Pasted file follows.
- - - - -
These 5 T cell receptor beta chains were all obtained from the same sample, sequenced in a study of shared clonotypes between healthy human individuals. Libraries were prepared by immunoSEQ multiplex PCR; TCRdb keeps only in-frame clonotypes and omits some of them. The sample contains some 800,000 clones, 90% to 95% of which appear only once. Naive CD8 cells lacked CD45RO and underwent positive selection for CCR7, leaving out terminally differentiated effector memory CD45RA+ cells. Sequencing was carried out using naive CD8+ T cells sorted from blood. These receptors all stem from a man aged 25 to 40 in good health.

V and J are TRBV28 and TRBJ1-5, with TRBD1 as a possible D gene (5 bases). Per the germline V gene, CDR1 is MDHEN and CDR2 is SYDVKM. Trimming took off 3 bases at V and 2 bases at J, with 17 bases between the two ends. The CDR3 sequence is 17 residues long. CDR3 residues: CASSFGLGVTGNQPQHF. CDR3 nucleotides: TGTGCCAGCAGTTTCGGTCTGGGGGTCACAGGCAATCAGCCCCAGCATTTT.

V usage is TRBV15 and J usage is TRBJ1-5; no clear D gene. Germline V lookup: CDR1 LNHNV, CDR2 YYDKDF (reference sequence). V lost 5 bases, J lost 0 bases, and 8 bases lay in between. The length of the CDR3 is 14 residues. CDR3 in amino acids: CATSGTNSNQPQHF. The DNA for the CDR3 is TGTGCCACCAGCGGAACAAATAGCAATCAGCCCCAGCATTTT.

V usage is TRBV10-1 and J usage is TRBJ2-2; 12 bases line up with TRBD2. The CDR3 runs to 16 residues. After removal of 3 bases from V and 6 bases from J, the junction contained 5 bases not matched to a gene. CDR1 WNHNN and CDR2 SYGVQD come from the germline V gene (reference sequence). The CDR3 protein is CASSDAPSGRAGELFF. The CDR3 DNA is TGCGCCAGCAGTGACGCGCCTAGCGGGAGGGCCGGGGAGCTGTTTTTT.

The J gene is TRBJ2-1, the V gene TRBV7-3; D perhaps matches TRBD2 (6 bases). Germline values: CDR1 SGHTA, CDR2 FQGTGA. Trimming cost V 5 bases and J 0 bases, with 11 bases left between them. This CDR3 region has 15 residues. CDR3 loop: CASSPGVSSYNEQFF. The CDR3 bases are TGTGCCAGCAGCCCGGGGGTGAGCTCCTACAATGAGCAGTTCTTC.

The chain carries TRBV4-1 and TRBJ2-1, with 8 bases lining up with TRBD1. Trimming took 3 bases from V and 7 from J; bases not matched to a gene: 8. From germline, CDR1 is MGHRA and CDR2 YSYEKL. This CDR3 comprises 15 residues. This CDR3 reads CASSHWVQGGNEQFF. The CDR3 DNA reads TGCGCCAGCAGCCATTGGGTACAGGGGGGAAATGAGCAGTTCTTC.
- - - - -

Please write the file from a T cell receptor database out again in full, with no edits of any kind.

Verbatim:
These 5 T cell receptor beta chains were all obtained from the same sample, sequenced in a study of shared clonotypes between healthy human individuals. Libraries were prepared by immunoSEQ multiplex PCR; TCRdb keeps only in-frame clonotypes and omits some of them. The sample contains some 800,000 clones, 90% to 95% of which appear only once. Naive CD8 cells lacked CD45RO and underwent positive selection for CCR7, leaving out terminally differentiated effector memory CD45RA+ cells. Sequencing was carried out using naive CD8+ T cells sorted from blood. These receptors all stem from a man aged 25 to 40 in good health.

V and J are TRBV28 and TRBJ1-5, with TRBD1 as a possible D gene (5 bases). Per the germline V gene, CDR1 is MDHEN and CDR2 is SYDVKM. Trimming took off 3 bases at V and 2 bases at J, with 17 bases between the two ends. The CDR3 sequence is 17 residues long. CDR3 residues: CASSFGLGVTGNQPQHF. CDR3 nucleotides: TGTGCCAGCAGTTTCGGTCTGGGGGTCACAGGCAATCAGCCCCAGCATTTT.

V usage is TRBV15 and J usage is TRBJ1-5; no clear D gene. Germline V lookup: CDR1 LNHNV, CDR2 YYDKDF (reference sequence). V lost 5 bases, J lost 0 bases, and 8 bases lay in between. The length of the CDR3 is 14 residues. CDR3 in amino acids: CATSGTNSNQPQHF. The DNA for the CDR3 is TGTGCCACCAGCGGAACAAATAGCAATCAGCCCCAGCATTTT.

V usage is TRBV10-1 and J usage is TRBJ2-2; 12 bases line up with TRBD2. The CDR3 runs to 16 residues. After removal of 3 bases from V and 6 bases from J, the junction contained 5 bases not matched to a gene. CDR1 WNHNN and CDR2 SYGVQD come from the germline V gene (reference sequence). The CDR3 protein is CASSDAPSGRAGELFF. The CDR3 DNA is TGCGCCAGCAGTGACGCGCCTAGCGGGAGGGCCGGGGAGCTGTTTTTT.

The J gene is TRBJ2-1, the V gene TRBV7-3; D perhaps matches TRBD2 (6 bases). Germline values: CDR1 SGHTA, CDR2 FQGTGA. Trimming cost V 5 bases and J 0 bases, with 11 bases left between them. This CDR3 region has 15 residues. CDR3 loop: CASSPGVSSYNEQFF. The CDR3 bases are TGTGCCAGCAGCCCGGGGGTGAGCTCCTACAATGAGCAGTTCTTC.

The chain carries TRBV4-1 and TRBJ2-1, with 8 bases lining up with TRBD1. Trimming took 3 bases from V and 7 from J; bases not matched to a gene: 8. From germline, CDR1 is MGHRA and CDR2 YSYEKL. This CDR3 comprises 15 residues. This CDR3 reads CASSHWVQGGNEQFF. The CDR3 DNA reads TGCGCCAGCAGCCATTGGGTACAGGGGGGAAATGAGCAGTTCTTC.